Continuity is one area, where Lagos has done well in terms of continuing projects from previous administrations. Before you came in there were fears maybe, because of what happened within your party, that you may not continue some ongoing projects, but gradually, we are beginning to see a lot of such projects being completed. How much of the continued projects is your administration undertaking?
For me, it is the people that will suffer if you do not do that (complete projects). These are resources that have been set aside to do x, y, z. The minimum you can do is to ensure that people do not suffer. Why are we in government?

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We are in government, because we want to make life better for our citizens, which are what we swore to secure and make life better for them. For me, it is not about who started it, but it is about how functional it is and how quickly do we get to the finish line, so that we can handover to the citizens.

That is the greatest thing that I believe any leader of note must do, because you are not hurting yourself, you are not hurting the party or you’re predecessors or something. You are hurting the citizens, because they are the eventual beneficiaries of what you do or what you do not do. So, it will be unfair of me not to want to put that very quickly for them to enjoy the use of those infrastructures. It is something that I had a closure on very quickly, because you take over both assets and liabilities of whatever you incur so forget about complaints, go get the job done and let the citizens get the benefits of what we are talking about.

There is a video on social media displaying how Uganda has been able to build electric luxurious buses locally. Given the huge investment in transport in Lagos, when are we expecting locally made electric luxurious buses in Lagos?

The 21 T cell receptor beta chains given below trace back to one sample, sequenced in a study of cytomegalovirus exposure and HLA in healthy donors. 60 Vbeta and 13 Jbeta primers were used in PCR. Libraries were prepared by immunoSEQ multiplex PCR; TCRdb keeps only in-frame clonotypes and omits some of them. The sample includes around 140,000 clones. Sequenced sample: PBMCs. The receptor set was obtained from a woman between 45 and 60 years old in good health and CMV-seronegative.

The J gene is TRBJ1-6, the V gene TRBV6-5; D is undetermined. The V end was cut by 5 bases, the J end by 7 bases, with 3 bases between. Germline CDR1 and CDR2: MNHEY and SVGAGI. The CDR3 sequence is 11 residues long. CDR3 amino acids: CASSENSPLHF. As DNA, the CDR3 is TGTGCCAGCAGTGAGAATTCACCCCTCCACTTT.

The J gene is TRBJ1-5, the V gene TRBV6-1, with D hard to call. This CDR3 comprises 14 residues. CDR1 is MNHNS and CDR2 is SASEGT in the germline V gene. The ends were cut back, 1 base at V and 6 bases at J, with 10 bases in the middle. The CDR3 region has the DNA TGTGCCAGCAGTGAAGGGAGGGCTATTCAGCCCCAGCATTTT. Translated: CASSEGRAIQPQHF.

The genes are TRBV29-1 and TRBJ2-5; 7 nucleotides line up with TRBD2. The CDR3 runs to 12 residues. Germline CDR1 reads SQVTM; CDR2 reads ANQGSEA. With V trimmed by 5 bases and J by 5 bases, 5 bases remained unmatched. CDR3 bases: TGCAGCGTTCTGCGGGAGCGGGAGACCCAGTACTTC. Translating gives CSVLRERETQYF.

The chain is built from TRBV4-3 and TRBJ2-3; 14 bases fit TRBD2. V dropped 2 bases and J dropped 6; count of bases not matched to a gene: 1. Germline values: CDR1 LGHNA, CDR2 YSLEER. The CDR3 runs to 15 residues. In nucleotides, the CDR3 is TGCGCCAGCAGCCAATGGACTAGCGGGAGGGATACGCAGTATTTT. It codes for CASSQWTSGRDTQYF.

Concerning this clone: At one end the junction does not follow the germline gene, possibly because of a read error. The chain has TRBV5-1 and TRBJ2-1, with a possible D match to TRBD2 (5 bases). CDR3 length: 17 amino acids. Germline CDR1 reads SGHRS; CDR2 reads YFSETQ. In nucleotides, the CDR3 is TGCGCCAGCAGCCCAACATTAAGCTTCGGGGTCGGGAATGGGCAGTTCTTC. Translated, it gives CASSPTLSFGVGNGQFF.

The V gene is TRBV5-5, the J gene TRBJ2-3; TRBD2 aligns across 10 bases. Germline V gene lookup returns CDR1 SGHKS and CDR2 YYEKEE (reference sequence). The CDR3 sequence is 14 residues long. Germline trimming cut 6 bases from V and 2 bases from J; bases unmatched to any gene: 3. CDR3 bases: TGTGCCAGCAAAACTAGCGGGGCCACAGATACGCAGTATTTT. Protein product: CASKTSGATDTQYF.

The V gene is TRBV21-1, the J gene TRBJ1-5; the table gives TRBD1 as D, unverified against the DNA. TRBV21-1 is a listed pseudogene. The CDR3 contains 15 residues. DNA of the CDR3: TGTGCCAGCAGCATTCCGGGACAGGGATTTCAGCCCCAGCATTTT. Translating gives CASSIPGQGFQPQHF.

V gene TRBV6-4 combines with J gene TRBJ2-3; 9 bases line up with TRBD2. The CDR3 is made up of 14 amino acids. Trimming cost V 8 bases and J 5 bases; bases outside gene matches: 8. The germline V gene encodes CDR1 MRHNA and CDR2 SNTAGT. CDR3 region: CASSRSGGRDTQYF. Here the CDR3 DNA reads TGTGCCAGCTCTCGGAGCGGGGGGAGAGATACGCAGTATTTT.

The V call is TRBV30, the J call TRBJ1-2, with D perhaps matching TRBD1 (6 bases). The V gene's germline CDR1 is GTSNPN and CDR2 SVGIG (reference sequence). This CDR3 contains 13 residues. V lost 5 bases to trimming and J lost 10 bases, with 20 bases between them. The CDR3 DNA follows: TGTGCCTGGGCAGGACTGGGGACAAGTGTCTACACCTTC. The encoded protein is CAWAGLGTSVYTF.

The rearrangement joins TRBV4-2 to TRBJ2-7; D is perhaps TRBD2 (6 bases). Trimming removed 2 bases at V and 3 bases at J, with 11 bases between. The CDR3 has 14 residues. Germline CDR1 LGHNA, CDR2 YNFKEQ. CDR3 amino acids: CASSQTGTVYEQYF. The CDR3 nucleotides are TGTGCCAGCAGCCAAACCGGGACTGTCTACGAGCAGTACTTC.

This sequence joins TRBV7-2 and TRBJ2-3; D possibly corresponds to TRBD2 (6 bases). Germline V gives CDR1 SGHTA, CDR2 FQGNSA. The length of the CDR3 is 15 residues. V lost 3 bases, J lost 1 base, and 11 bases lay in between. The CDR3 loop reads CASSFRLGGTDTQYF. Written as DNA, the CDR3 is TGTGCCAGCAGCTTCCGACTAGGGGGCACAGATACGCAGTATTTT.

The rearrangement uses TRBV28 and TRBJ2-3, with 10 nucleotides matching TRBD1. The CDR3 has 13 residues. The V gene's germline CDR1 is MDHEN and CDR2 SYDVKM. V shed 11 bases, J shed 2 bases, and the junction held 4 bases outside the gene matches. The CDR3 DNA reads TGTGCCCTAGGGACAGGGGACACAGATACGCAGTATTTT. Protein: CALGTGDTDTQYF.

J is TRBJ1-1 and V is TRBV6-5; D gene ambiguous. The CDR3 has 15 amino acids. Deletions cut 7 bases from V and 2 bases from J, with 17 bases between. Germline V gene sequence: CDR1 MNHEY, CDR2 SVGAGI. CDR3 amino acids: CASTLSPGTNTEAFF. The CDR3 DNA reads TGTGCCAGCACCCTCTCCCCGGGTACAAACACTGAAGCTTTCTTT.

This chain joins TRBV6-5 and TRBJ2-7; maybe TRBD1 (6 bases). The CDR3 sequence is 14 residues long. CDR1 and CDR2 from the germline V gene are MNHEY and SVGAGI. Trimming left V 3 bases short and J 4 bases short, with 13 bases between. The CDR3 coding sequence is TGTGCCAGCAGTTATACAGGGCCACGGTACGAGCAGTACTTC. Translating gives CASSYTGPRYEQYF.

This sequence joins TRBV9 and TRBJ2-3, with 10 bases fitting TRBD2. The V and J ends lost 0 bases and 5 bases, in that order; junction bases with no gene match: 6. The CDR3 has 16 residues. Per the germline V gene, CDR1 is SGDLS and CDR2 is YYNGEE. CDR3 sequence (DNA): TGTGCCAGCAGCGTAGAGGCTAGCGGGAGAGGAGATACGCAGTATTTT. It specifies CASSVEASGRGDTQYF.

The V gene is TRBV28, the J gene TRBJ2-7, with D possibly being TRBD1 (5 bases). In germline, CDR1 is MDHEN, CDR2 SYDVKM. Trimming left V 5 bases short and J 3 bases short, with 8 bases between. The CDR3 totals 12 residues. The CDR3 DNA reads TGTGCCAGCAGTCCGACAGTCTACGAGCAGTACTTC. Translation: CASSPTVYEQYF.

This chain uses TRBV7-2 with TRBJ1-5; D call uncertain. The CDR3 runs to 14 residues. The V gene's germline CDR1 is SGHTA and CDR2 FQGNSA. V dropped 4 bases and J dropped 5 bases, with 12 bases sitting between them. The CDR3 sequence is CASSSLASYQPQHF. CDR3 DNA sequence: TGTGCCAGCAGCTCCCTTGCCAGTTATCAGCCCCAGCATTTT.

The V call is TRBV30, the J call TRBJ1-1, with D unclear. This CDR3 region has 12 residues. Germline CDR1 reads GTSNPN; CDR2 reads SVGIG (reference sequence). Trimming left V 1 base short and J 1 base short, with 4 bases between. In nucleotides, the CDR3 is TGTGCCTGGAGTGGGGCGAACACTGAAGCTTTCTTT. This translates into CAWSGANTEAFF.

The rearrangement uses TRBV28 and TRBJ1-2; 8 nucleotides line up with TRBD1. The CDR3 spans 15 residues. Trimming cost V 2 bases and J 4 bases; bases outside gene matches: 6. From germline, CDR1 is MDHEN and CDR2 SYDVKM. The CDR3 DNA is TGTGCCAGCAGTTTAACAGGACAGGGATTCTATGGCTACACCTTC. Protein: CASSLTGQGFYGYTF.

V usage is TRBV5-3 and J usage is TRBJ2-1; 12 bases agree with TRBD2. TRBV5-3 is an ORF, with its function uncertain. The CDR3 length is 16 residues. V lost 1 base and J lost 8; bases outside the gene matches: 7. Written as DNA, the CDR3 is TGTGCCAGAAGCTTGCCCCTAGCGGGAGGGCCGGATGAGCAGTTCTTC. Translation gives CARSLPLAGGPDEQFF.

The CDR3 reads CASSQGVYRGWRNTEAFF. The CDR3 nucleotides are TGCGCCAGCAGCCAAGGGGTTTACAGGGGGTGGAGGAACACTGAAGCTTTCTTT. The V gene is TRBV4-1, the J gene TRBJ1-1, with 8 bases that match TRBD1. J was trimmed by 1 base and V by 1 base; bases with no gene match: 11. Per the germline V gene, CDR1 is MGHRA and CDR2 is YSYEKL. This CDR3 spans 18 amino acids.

I saw the video, I am not so sure if it was made there but they are beginning to utilise electric buses. As nice as it is and as efficient as it looks, we also need to be in a position that we have solved our electrical problems largely, because you can imagine you having a lot of electric cars and there is no electricity to power them. But, be that as it may, it does not take away the importance, relevance and benefit of it, because it reduces carbon emission and climate change, that is the future, that is the way to go.

Like I said, that is one of the things we are exploring on our mass transit buses. In fact, one of the things we are doing is that some of the buses we are now buying, they must be CNG convertible meaning that they are using gas as against diesel reducing emission once it gets to CNG, which is about using gas, then you are very close to getting to using electricity.

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There are issues about second term, how much distraction is it or does it weigh on your projections for the next two years. The other aspect is the issue of the Governor’s Advisory Council (GAC) and all those little political issues, how are you addressing them?
We are in a political environment and we cannot claim ignorance of it. You will do it at your peril. You know politics is also an interesting thing. Interest will always be there; people always emerge with different scenario building. The GAC are an advisory body and they are men that have been around for 30, 40, 50/60 years and so you cannot throw away those years of experience. Even in terms of governance and advice they can bring to you. They are people we respect and revere very well.

About distraction, like I said, it is four years that the citizens of Lagos have given to me and I cherish those four years, I cherish it so much and I am just half way. It will be playing God for me to imagine that you have an Eight-year mandate, when you have four years, but it is not a distraction.

I am focused on the four years. When it gets to the time to determine or aspire for another four years, I can assure that right decisions will be made and it would not be anything for you to be worried about.